Stable diffusion was 100,000 gigabytes of images, 2 billion, into a 2 gigabyte file that powered 4 of the top 10 apps on the App Store in December.

That's the whole back end, not multiple dependencies and complex software. 

It runs on a phone now so we have infinite images in our pockets. 

How cool is that.

This enables new design patterns, especially when combined with identity and value transfer rails, where value can be considered equivalent to information that is important in changing a state (classic information theory a la Shannon encapsulated).

The Intelligent Internet

The moving of intelligence to the edge enables a concept I like to call the intelligent internet:


Standardised models customised to individuals under their own ownership, to paraphrase the classic crypto statement, not your crypto - not your weights, not your brain as we rely more on these will become important.

The governance of open systems is something we can learn a lot from all the hard work that has gone on in the crypto space (while hopefully avoiding some of the excesses).

Who should be deciding how datasets and models are built?

These things are not unbiased nor can they be I think.

Who should control the distribution and access?

Who should have access?

Satoshi Nakamoto also had an interesting statement:

"It takes advantage of the nature of information being easy to spread but hard to stifle."

The spreading of model weights and customisations of those weights that are even smaller is something with similar properties and combined with identity & value transfer rails can lead to some very interesting outcomes for the benefit of society.

How we deal with these is going to be very important to our communal future and something quite important to bring a range of viewpoints in.

Open source AI is critical for private knowledge and ownership and is not going away, but some more thoughts on what I have seen in this journey coming soon..

]]>
Emad Mostaque
tag:emad.posthaven.com,2013:Post/1974240 2023-05-09T09:59:06Z 2023-10-20T03:37:45Z On Blogging & Effort

Mental models

Over the years we build up all sorts of mental models of how the world is.

One of the ones I have been using recently is that it is relatively easy to speak face to face, notwithstanding shyness, social anxiety and more.

Writing is harder, much harder, especially concise writing.

Blaise Pascal in 1657 wrote:

Je n’ai fait celle-ci plus longue que parce que je n’ai pas eu le loisir de la faire plus courte.

"I have made this longer than usual because I have not had time to make it shorter."
Hardest of all is communicating visually, with images incredibly difficult and other forms of visual communication like presentations incredibly painful.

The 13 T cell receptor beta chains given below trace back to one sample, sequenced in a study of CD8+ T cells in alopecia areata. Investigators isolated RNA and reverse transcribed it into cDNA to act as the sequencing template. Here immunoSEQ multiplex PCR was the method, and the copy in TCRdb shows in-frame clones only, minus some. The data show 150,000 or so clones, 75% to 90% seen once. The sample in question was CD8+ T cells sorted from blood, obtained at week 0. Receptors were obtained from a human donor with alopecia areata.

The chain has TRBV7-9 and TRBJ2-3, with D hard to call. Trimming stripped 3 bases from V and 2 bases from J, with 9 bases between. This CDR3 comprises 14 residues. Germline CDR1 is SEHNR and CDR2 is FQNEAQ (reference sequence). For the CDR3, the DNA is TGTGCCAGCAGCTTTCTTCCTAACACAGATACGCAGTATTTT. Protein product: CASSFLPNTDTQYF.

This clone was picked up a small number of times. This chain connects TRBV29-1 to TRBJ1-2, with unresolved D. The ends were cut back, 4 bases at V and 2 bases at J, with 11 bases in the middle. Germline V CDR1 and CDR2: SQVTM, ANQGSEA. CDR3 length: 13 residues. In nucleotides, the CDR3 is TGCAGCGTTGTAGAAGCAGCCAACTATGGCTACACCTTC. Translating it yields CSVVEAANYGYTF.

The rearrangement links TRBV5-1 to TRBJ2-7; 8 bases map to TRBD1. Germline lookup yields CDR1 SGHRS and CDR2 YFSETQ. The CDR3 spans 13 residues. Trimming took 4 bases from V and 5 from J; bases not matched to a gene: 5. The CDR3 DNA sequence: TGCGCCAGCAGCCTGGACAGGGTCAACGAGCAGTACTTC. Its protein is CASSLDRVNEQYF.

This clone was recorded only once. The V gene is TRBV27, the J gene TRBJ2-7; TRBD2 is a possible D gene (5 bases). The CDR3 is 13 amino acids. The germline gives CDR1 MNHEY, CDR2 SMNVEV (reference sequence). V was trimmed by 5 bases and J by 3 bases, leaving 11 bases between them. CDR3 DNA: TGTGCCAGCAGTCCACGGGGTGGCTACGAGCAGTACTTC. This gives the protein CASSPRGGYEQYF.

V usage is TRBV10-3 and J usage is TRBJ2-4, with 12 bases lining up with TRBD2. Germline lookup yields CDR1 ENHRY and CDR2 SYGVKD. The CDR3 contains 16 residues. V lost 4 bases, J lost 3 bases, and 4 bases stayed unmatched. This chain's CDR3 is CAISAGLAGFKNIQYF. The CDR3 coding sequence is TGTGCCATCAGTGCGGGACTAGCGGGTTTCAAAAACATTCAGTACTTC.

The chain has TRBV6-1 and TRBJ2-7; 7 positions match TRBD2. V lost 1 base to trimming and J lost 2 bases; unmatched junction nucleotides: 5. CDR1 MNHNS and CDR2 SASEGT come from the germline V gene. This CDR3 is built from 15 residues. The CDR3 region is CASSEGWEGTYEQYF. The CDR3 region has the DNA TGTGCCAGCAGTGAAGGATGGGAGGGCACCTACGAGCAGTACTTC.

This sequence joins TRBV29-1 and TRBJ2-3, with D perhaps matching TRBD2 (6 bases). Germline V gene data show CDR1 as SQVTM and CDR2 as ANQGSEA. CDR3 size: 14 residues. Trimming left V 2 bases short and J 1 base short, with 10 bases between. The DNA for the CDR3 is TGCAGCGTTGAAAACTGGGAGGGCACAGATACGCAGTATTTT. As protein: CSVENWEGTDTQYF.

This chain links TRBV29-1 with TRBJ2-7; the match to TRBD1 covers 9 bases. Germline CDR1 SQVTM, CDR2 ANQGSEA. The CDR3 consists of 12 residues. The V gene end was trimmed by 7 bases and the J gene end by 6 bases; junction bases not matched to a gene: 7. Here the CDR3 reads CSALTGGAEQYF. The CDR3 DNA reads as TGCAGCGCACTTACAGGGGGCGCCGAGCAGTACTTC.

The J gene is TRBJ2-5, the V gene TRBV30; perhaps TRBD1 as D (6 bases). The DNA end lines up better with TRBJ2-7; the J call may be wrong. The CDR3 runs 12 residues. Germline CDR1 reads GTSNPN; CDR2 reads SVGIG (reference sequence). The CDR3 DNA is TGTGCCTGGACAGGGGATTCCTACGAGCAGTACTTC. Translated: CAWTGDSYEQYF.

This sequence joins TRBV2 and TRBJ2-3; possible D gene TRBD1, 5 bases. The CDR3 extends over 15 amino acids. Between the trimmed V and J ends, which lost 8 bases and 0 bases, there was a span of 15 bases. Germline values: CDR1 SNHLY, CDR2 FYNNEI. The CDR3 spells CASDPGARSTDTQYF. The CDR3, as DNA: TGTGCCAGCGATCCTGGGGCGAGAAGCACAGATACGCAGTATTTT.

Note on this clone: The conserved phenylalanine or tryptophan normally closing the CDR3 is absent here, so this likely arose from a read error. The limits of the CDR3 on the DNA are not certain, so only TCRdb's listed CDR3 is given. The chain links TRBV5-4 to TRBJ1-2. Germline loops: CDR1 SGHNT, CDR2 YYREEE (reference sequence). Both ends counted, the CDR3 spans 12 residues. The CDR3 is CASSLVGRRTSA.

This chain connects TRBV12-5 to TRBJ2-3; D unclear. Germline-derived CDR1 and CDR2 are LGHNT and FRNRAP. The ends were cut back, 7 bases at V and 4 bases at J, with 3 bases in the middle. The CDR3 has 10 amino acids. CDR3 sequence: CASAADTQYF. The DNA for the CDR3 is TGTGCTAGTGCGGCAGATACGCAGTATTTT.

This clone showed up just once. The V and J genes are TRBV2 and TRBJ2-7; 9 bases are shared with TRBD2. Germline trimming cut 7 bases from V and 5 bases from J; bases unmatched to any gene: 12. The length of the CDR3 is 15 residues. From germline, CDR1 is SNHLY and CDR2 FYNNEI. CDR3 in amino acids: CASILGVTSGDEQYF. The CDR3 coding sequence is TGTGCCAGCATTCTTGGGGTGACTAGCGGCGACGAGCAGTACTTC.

In a presentation (hoho) a while ago I did this slide to show how it is:

Now with generative AI it is going to be more like this:

Maybe. Friends like Tome and others are working hard to make this a reality.

One of the main things here is that it is good to create and get stuff out.

Under pressure

As the CEO of one of the more differentiated companies in one of fastest growing and likely world-changing sectors we have ever seen its really not easy.

I've had loads of failures despite doing a bunch of interesting things, but never lived up to my own expectations of myself.

With Asperger's & ADHD it's been quite difficult and it's only recently I've been getting to grips with my own mind. 

Aphantasia and a lack of an internal voice also make the world strange versus others. 

It's a privileged position, although a bit lonely, that I find myself so I thought it might be nice to take my own advice and get things out, something I think may be interesting to folk out there.

This is part of a broader shift I want to bring at Stability AI where we will start building language and other models in the open - lots of folk want to help and its good to get things out there.

I am also going to be experimenting with different AI tools to see how the communication process can be eased - this post has no AI but future ones will.

Nerves and imposter syndrome

Even while writing this out right now I am feeling quite nervous - what if folk judge what I write, I say stupid things, I bore them etc

I think this is a very human thing and I am going to try not to let it stop me.

I'll write about whatever I find interesting and maybe you will too.

Away we go.

]]>
Emad Mostaque